Next is to clean your washing machine. For those that speak old money this is called a service wash. Run your machine at its highest temperature option with no contents. Use ½ cup of white wine vinegar in the detergent drawer, having taken the drawer out of the machine first to clean it – chip off or wipe away the residue of dried soap powder.

A sign that your machine is operating inefficiently is that there is a build-up of detergent gunk around the rubber seal of the machine door. The manufacturers recommend (and you would know if you had read the thick instruction book that came with the appliance) that a service wash should be done every 20- 30 washes as it will make the machine wash better at low temperatures, as well as extending the operating life of the machine.

Specialist products such as these from Storm can be used to wash and re-proof garments

Specialist products such as these from Storm can be used to wash and re-proof garments

Always do a service wash before re-applying DWRs as DWRs are compromised by detergents: you need all trace of detergents removed from the machine to get the best from laundering and reproofing process.

Detergents are both bio and non-biological washing solutions. As a general rule they leave an anhydrous layer on garments: in common speak that means that they leave a water-attracting finish on the surface of your garment – the last thing you want for a water repellent finish!

The science of why detergents have taken over from pure soap concerns the water-loving finish which aids the flushing out of the soap solution (which by this stage has acted like a magnet to attract the dirts off the garment, prompted by the agitation of the machine motion).

Prior to detergents machines had twin-tubs: the washing was done in one tub, the rinsing and flushing out of the soap solution in the other one. Twin-tubs also required to flushes to get rid of the soap. Knowing this it becomes apparent how effective detergents are at attracting the water to get the soap flushed away.

As a general rule always wash the garment in a soap solution first (Dreft or Lux are commercial brands, Nikwax’s Techwash and Storm’s Cleaner are the specialist ones). Quite often just removing the soil and detritus will allow the fabric to perform back at its original levels of breathability; but every so often (for me it is twice a year) I need to reproof them.

If the garments have stubborn stains then you can use laundry additives (like Vanish or Shout) to clean them in a detergent wash – choose to rinse them a second time as well; then wash them in pure soap too, remembering to rinse them again to ensure a good flush out of the cleaning solution; next re-proof them if required; finally heat seal them.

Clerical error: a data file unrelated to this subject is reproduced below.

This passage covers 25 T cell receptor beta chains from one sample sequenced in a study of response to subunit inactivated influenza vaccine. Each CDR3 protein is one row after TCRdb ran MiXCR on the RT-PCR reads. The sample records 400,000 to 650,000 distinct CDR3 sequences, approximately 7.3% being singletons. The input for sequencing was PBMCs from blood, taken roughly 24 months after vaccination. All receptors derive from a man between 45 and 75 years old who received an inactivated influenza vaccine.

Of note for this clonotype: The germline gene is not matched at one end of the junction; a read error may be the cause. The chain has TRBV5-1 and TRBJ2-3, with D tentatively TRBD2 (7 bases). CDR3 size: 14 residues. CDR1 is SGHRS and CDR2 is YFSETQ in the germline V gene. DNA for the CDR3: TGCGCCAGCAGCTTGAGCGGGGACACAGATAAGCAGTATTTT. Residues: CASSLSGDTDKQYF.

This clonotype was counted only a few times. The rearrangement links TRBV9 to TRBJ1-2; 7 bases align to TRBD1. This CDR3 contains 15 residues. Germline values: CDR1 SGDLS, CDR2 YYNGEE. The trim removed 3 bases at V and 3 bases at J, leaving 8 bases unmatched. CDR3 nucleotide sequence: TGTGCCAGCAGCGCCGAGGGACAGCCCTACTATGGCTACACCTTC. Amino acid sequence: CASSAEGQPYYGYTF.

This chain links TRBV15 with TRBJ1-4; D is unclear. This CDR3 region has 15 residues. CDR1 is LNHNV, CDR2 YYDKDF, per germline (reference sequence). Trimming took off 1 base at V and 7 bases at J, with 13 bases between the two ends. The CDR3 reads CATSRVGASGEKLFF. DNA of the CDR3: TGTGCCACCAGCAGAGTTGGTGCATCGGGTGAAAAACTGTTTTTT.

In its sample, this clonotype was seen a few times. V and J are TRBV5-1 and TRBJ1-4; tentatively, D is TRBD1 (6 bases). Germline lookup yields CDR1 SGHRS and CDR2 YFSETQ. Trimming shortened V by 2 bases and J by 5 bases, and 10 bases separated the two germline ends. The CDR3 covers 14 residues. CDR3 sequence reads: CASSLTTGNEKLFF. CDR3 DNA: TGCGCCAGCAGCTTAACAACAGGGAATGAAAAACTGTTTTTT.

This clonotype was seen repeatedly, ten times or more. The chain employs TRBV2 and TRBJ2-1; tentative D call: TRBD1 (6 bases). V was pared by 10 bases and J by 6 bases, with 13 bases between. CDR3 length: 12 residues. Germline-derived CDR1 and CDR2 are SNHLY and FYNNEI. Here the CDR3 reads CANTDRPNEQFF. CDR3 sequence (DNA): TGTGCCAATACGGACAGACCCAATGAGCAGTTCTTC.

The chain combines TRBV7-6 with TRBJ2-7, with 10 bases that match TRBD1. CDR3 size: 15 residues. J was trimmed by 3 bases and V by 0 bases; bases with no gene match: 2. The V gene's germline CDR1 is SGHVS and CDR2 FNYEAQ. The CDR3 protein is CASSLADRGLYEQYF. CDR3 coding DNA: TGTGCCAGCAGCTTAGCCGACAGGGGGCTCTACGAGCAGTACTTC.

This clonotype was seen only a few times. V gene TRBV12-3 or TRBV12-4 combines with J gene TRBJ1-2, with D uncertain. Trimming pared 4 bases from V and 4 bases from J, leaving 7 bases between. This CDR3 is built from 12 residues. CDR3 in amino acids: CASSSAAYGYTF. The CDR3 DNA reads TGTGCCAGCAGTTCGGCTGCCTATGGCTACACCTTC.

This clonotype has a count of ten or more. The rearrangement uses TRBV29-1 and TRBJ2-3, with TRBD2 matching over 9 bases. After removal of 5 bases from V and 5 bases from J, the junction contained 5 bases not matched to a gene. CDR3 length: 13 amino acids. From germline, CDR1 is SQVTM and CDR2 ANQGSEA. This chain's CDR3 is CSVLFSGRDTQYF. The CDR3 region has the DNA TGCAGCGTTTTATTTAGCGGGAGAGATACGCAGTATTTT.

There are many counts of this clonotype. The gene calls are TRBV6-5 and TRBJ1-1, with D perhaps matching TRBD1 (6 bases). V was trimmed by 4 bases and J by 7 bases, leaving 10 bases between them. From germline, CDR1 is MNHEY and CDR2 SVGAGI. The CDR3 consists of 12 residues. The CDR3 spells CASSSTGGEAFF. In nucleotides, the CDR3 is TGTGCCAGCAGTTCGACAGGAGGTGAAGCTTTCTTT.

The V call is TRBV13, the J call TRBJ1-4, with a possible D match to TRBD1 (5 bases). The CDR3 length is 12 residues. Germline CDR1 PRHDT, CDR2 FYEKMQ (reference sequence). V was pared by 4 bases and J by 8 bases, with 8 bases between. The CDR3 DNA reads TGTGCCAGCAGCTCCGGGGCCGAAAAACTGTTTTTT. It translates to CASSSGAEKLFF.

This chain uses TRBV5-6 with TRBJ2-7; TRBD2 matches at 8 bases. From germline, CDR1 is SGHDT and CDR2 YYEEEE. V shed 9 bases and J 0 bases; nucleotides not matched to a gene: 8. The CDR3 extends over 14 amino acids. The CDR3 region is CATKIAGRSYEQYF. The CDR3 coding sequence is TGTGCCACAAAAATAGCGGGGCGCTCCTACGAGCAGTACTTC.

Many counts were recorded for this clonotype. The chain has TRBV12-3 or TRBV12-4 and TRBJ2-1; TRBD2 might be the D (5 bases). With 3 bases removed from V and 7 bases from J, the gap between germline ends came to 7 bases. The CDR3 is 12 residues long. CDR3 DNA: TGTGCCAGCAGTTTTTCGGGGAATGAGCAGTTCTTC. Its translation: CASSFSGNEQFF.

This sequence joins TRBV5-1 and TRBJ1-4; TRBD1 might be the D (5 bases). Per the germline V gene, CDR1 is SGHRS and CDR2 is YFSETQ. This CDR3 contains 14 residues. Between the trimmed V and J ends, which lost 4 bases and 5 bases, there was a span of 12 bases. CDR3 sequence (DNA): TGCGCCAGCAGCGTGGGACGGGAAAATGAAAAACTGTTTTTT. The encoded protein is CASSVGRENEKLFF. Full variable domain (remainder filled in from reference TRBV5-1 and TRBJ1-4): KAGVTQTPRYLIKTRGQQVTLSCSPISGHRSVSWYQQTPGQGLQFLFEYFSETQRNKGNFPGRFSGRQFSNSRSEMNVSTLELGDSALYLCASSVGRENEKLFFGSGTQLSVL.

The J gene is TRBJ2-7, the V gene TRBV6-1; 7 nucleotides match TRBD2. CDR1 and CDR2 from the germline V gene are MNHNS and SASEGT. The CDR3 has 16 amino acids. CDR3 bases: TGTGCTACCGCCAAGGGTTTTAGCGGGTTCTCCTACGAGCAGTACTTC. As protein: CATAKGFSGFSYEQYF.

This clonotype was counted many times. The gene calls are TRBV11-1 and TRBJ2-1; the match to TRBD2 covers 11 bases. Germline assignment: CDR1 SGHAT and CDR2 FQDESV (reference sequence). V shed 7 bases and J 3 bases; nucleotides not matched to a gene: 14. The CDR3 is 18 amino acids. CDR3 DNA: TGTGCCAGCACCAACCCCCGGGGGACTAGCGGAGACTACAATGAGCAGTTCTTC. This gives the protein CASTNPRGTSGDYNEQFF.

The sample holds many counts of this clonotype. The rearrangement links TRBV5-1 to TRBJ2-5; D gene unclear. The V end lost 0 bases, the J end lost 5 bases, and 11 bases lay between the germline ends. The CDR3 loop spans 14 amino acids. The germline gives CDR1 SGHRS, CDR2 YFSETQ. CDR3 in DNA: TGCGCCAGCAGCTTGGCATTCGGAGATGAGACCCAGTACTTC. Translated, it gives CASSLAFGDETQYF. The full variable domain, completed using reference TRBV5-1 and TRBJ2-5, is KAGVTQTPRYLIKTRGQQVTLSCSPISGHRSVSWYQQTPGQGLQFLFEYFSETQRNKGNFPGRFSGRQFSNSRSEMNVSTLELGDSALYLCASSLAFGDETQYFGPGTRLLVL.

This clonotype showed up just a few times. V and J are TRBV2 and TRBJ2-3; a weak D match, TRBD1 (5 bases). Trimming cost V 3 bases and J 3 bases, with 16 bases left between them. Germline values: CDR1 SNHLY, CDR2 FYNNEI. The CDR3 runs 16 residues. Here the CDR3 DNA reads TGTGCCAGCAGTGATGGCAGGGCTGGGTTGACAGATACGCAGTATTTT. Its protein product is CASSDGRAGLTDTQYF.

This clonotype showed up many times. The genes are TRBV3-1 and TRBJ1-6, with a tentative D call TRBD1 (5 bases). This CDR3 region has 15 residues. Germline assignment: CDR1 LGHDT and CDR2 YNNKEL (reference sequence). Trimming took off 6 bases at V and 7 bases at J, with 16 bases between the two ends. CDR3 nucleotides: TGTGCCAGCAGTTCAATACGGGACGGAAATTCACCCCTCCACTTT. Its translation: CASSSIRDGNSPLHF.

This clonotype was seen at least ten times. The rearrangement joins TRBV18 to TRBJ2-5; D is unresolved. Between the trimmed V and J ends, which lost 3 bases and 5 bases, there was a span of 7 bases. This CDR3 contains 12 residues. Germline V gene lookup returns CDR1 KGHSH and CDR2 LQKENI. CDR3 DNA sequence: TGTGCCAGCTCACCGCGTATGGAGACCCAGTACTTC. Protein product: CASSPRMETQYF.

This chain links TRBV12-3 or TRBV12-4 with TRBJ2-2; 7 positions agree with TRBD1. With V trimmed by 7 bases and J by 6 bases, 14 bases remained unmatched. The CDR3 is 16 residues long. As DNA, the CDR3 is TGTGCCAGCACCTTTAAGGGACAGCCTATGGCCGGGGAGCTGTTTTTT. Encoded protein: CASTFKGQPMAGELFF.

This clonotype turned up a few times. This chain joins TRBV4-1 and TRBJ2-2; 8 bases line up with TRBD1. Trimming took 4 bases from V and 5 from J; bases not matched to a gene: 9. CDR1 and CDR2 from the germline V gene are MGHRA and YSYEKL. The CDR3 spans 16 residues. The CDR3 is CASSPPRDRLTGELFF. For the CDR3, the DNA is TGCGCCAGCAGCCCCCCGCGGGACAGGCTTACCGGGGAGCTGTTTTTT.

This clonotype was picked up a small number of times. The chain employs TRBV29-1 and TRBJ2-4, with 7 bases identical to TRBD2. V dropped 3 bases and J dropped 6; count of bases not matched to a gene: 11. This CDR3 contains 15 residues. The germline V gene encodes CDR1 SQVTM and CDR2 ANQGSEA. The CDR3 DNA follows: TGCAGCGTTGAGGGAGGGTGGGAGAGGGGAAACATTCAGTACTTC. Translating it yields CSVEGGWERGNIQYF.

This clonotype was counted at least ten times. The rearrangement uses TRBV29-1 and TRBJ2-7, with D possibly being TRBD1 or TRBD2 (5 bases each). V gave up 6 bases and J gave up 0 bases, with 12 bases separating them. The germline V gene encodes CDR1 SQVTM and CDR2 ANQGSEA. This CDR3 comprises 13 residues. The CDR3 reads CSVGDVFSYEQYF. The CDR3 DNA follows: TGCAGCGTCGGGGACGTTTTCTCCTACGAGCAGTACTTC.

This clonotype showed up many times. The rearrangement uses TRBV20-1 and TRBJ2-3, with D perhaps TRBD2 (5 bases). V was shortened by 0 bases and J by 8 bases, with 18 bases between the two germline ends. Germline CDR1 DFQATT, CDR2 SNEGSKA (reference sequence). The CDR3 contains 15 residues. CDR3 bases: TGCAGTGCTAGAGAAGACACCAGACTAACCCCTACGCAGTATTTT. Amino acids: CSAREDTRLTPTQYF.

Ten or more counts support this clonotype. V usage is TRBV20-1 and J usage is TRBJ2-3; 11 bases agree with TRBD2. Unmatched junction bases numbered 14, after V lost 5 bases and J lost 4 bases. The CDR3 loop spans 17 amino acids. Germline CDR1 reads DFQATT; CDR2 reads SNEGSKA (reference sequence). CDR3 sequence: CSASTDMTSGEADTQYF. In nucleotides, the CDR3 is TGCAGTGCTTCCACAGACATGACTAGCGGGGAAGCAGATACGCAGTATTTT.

Whatever solutions you use it is important to ‘cure’ them afterwards. Some re-proofing solutions offer the ability to air cure, but a heat cure will always be much more durable. People have been afraid to put their garments underneath a cool iron or low tumble dry – but the nylons & polyesters used as face fabrics, have been engineered to cope with this. Even if you miss out the re-proofing stage, still heat finish the garments for best performance.

In the future it is hoped that a better DWR will be developed. Who knows it might even become a PWR. There has been some world-leading research done in Yorkshire in using ‘plasma’ technology to apply the DWR – initial results show better results in both durability and stain resistance; plus last year the Patagonia-backed investment fund ‘$20 Million & Change’ put over $1m into a Swiss green chemistry company best known for stain-resistant technology.

Beyond Surface Technologies might well share what they develop – like Patagonia did when they pioneered Synchilla fleece.

In the short term people need to be aware that the performance of DWRs on garments will change for the worse, compared to how the finish works now, but if the garments are looked after properly they will perform to current standards and longer than a C8 unloved garment. In a world where people are prepared to get a car regularly serviced, is it too much for them to apply the same thinking to their outdoor shells?

Charles Ross

Charles Ross

Charles Ross is a lecturer in performance sportswear design at Falmouth University. He has taught many of the Millennials who now lead the design of the outdoor industry. His graduates are in Mountain Equipment, Rab, Arc’teryx, Berghaus, Patagonia, Páramo and Montane among others.